By mouth, cyclobenzaprine is marketed as Apo-Cyclobenzaprin, Fexmid, Flexeril and Novo-Cycloprine. It is available in generic form. A once-a-day, extended-release formulation, Amrix, is available.[25] Cyclobenzaprine is also used by compounding pharmacies in topical creams.

Cyclobenzaprine is regulated in the U.S. for prescription use only. Though it does not fall within most governmental guidelines as a controlled substance, possession of it without a valid or current prescription may be illegal, depending upon various state and local laws.


A rapidly absorbed form of cyclobenzaprine is being studied in the treatment for post-traumatic stress disorder.[26]

See also


  1. Micromedex® 2010 – DRUGDEX® Evaluations (Cyclobenzaprine Hydrochloride)
  2. "Cyclobenzaprine Hydrochloride Tablets USP Revised: April 2005 Rx only". Retrieved 1 October 2016.
  3. Teva Pharmaceuticals USA, Inc (May 2016). "AMR40470 (Amrix) Prescribing Information" (PDF).
  4. Teva Pharmaceuticals USA, Inc (May 2016). "AMR40470 (Amrix) Prescribing Information" (PDF).
  5. 1 2 3 4 5 6 7 "Flexeril (Cyclobenzaprine HCl) Tablets" (PDF). Food and Drug Administration. 2003. Retrieved 26 July 2009.
  6. 1 2 3 Chou R, Peterson K, Helfand M (2004). "Comparative efficacy and safety of skeletal muscle relaxants for spasticity and musculoskeletal conditions: a systematic review". Journal of Pain and Symptom Management. 28 (2): 140–175. doi:10.1016/j.jpainsymman.2004.05.002. PMID 15276195.
  7. "Cyclobenzaprine Hydrochloride". MicroMedex. 5 February 2010. Archived from the original (subscription required) on 4 February 2013. Retrieved 16 February 2010.
  8. Hamilton, Richart (2015). Tarascon Pocket Pharmacopoeia 2015 Deluxe Lab-Coat Edition. Jones & Bartlett Learning. p. 2. ISBN 978-1-284-05756-0.
  9. van Tulder, MW; Touray, T; Furlan, AD; Solway, S; Bouter, LM (2003). Van Tulder, Maurits W, ed. "Muscle relaxants for non-specific low back pain". Cochrane Database of Systematic Reviews. 2 (1–2): 91–9. doi:10.1002/14651858.CD004252. PMID 12804507.
  10. 1 2 Browning R; Jackson JL; O’Malley PG (2001). "Cyclobenzaprine and back pain: a meta-analysis". Archives of Internal Medicine. 161 (13): 1613–1620. doi:10.1001/archinte.161.13.1613. PMID 11434793.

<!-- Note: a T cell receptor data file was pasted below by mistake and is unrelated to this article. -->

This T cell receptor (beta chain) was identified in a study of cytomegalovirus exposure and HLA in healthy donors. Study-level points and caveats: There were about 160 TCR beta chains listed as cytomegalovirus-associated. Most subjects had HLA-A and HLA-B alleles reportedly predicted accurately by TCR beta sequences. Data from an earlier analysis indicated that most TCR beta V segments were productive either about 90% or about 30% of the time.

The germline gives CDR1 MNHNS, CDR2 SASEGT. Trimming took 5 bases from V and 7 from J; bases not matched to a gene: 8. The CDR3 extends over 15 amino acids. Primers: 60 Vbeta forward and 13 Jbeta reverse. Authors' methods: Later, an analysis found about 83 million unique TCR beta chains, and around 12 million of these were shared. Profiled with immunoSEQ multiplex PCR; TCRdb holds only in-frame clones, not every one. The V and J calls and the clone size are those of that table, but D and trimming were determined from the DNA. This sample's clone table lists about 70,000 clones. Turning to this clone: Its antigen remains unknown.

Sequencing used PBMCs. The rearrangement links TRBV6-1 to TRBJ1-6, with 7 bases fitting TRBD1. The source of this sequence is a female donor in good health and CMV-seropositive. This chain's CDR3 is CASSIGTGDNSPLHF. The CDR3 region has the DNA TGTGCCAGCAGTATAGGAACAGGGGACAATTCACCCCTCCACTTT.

11. 1 2 3 "Cyclobenzaprine official FDA information, side effects, and uses". October 2009. Retrieved 19 February 2010.
  12. Ashby, P; Burke, D; Rao, S (1972). "Assessment of cyclobenzaprine in the treatment of spasticity". J Neurol Neurosurg Psychiatry. 35 (5): 599–605. doi:10.1136/jnnp.35.5.599. PMC 494138. PMID 4563483.
  13. Tofferi JK, Jackson JL, O'Malley PG (15 February 2004). "Treatment of fibromyalgia with cyclobenzaprine: A meta-analysis". Arthritis Rheum. 51 (1): 9–13. doi:10.1002/art.20076. PMID 14872449.
  14. Smith, Blaine T.; Smith, Visiting Professor University of Oklahoma College of Pharmacy Blaine T. (2014). Pharmacology for Nurses. Jones & Bartlett Publishers. p. 122. ISBN 9781449689407.
  15. "Flexeril: Side effects". Archived from the original on 12 September 2008. Retrieved 22 February 2010.
  17. "High risk medications" (PDF). National Committee for Quality Assurance. Archived from the original (PDF) on 1 February 2010. Retrieved 22 February 2010.
  18. Chabria, Shiven B (17 July 2006). "Rhabdomyolysis: a manifestation of cyclobenzaprine toxicity". Journal of Occupational Medicine and Toxicology. 1 (1): 16. doi:10.1186/1745-6673-1-16. PMC 1540431. PMID 16846511. Archived from the original on 21 October 2006.
  19. Canadian Agency for Drugs and Technologies in Health; 2015 Feb 23. Long-term Use of Cyclobenzaprine for Pain: A Review of the Clinical Effectiveness. PMID 25763449
  20. Potentially inappropriate medications for the elderly according to the revised Beers criteria. 2012. Duke Clinical Research Institute website.
  21. Keegan MT; Brown DR; Rabinstein AA (2006). "Serotonin syndrome from the interaction of cyclobenzaprine with other serotoninergic drugs". Anesthesia & Analgesia. 103 (6): 1466–8. doi:10.1213/01.ane.0000247699.81580.eb. PMID 17122225.
  22. Medical Practice of William H. Gorman, M.D. (Feb 18, 2014). "Medications to Avoid, Continue, or Stop - Before & After Surgery".
  23. "Medscape: Medscape Access". Retrieved 1 October 2016.
  24. Childers, M.K.; Petri, M.; Laudadio, C.; Harrison, D.; Silber, S.; Bowen, D. (2004). "Comparison of cyclobenzaprine alone versus cyclobenzaprine plus ibuprofen in patients with acute musculoskeletal spasm and pain". Annals of Emergency Medicine. 44 (4): S87. doi:10.1016/j.annemergmed.2004.07.286.
  25. "Patient Web site for AMRIX® (Cyclobenzaprine Hydrochloride Extended‐Release Capsules)". Retrieved 1 October 2016.
  26. "TNX-102 SL for Post-Traumatic Stress Disorder :: Tonix Pharmaceuticals Holding Corp. (TNXP)". Retrieved 28 June 2016.
This article is issued from Wikipedia. The text is licensed under Creative Commons - Attribution - Sharealike. Additional terms may apply for the media files.